Carnot cycle

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The basics of the Carnot cycle, devised by Sadi Carnot (1834), wherein: a number of "caloric" particles go in, the working substance expands; the same number of caloric particles go out, the working substance contracts; and "no change" occurs to the working substance, and end the end of the cycle.

In thermodynamics, Carnot cycle (TR:91) (LH:3) (TL:94) refers to []


In 1783, Antoine Lavoisier, in his Memoir on Heat, using the Papin digester (1679), Papin engine (1690), and Boerhaave law (1720s) as a basis, introduced the verbal outline of the reversible heat cycle.[1]

In 1824, Sadi Carnot, in his On the Motive Power of Fire, building on Lavoisier and Papin, introduced the Carnot cycle or Lavoisier-Carnot cycle, as shown adjacent, according to which so many "caloric" particles go into the system or working body, causing the working body to expand, and at the end of the cycle, the exact same number of caloric particles come out.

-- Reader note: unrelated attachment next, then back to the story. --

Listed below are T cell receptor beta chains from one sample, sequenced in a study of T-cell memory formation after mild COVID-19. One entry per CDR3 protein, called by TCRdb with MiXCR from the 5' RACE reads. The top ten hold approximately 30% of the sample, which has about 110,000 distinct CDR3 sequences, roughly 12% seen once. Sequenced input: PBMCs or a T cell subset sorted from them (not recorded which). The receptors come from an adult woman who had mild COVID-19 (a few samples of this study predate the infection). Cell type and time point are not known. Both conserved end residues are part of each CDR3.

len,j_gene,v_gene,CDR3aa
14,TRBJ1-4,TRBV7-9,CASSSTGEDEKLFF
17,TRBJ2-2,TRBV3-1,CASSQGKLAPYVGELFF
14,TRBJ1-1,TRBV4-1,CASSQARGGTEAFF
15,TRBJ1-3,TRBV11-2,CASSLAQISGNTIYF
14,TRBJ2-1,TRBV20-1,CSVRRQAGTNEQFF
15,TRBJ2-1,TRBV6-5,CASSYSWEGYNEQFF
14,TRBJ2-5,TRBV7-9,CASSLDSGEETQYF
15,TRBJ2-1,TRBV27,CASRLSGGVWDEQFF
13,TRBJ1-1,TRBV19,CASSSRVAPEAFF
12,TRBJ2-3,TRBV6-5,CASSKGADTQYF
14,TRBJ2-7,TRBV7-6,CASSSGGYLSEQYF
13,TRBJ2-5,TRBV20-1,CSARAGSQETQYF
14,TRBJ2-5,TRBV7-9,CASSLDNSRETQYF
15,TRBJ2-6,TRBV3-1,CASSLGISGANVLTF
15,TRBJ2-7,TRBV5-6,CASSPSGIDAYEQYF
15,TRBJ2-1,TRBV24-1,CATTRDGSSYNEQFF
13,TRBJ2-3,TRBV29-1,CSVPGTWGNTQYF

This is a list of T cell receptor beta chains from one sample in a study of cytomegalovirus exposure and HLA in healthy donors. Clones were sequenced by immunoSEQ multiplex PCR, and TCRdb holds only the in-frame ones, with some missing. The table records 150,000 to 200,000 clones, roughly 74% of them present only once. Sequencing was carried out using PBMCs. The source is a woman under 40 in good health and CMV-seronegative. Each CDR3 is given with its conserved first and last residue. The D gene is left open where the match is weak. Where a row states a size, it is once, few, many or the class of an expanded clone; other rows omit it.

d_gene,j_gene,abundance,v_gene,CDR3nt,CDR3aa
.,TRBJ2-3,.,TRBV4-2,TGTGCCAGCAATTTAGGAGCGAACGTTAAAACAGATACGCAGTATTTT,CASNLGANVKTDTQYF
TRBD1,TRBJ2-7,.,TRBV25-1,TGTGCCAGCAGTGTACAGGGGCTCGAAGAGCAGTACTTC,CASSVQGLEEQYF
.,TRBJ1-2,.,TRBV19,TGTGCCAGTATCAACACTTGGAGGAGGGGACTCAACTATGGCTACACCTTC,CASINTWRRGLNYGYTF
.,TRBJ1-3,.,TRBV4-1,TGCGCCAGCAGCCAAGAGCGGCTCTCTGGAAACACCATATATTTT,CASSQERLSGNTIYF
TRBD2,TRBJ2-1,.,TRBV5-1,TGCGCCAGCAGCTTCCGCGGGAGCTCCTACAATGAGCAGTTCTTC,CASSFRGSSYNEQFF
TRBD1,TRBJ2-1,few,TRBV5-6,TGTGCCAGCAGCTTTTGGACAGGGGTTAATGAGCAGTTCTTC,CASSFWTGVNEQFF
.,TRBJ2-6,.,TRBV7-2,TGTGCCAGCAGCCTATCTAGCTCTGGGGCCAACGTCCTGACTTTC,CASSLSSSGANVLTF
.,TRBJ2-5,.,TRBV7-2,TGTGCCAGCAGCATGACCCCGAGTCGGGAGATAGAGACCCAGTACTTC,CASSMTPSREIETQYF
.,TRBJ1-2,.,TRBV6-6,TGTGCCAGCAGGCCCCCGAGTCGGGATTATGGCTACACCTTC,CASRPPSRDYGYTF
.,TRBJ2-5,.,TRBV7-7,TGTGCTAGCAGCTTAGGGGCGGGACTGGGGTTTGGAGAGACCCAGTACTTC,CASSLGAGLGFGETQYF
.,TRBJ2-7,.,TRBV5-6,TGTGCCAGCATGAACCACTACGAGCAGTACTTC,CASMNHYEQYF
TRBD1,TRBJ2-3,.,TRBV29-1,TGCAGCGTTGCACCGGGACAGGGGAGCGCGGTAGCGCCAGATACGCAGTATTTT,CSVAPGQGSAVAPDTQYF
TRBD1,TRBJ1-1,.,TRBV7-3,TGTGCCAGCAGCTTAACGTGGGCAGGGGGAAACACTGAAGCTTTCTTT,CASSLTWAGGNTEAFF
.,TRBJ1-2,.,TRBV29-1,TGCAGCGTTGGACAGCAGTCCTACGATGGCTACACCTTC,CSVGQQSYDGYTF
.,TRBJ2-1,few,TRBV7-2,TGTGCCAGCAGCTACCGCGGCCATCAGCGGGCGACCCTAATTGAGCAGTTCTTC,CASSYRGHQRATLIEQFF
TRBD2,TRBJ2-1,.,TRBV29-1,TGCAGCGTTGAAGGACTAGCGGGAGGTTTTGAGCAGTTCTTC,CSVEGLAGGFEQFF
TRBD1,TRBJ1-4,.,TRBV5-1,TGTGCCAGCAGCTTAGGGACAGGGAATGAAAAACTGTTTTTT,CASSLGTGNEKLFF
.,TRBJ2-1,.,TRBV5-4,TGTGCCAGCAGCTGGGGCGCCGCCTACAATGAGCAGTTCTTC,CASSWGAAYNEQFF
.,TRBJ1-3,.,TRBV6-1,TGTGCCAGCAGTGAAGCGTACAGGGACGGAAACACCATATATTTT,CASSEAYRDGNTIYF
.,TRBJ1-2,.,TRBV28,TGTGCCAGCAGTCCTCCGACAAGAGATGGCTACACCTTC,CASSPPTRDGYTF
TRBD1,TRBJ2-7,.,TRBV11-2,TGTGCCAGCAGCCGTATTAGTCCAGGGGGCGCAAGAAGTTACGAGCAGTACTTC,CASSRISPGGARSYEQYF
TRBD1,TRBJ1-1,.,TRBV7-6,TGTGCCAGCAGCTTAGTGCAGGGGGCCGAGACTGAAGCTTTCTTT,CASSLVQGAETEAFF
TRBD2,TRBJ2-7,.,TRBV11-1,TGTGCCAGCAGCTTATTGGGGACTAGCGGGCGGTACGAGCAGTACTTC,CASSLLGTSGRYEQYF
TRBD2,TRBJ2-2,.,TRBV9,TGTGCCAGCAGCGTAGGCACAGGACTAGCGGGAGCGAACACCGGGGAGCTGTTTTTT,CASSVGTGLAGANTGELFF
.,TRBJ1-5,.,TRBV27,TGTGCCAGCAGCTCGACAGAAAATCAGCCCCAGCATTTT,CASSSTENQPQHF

In 1798, Benjamin Thomson, in his cannon boring experiment, disproved that caloric model of heat.

In 1799, Humphrey Davy, via his ice rubbing experiment, disproved the caloric model of heat.

Equivalence value model

In 1840s, James Joule, and others, introduced the "mechanical equivalent of heat" model, which replaced the matter theory of heat, which was behind the caloric model.

Clausius cycle

In 1850, Rudolf Clausius, together with William Thomson, began upgrading the reversible Carnot cycle model to the irreversible Clausius cycle model, finalized in 1865.


The following are related quotes:

“He was a practical electrician fond of whiskey, a heavy, red-haired brute with irregular teeth. He doubted the existence of a deity but accepted Carnot's cycle, and he had read Shakespeare and found him weak in chemistry.”
— Herbert Wells (1906), "Lord of the Dynamos"[2]
“Where does the Carnot cycle fit into chemistry. I can’t answer that question. It’s a tenuous connection.”
— Reginald Penner (2012), “Thermodynamics and Chemical Dynamics” [3]

End matter


  1. Lavoisier, Antoine; Laplace, Pierre. (1783). Memoir on Heat (translator: Henry Guerlac). Neale, 1982.
  2. (a) Wells, Herbert. (1906). "Lord of the Dynamos" (txt), in: The Door in the Wall, and Other Stories, Lord of the Dynamos (§7: The Daily Chronicle), Summer No. July 14th.
    (b) Gaither, Carl C. and Cavazos-Gaither, Alma E. (2002). Chemically Speaking: a Dictionary of Quotations (pg. 125). CRC Press.
  3. Penner, Reginald. (2012). “Thermodynamics and Chemical Dynamics” (Ѻ), UCI Chem 131 C, May 7

External links

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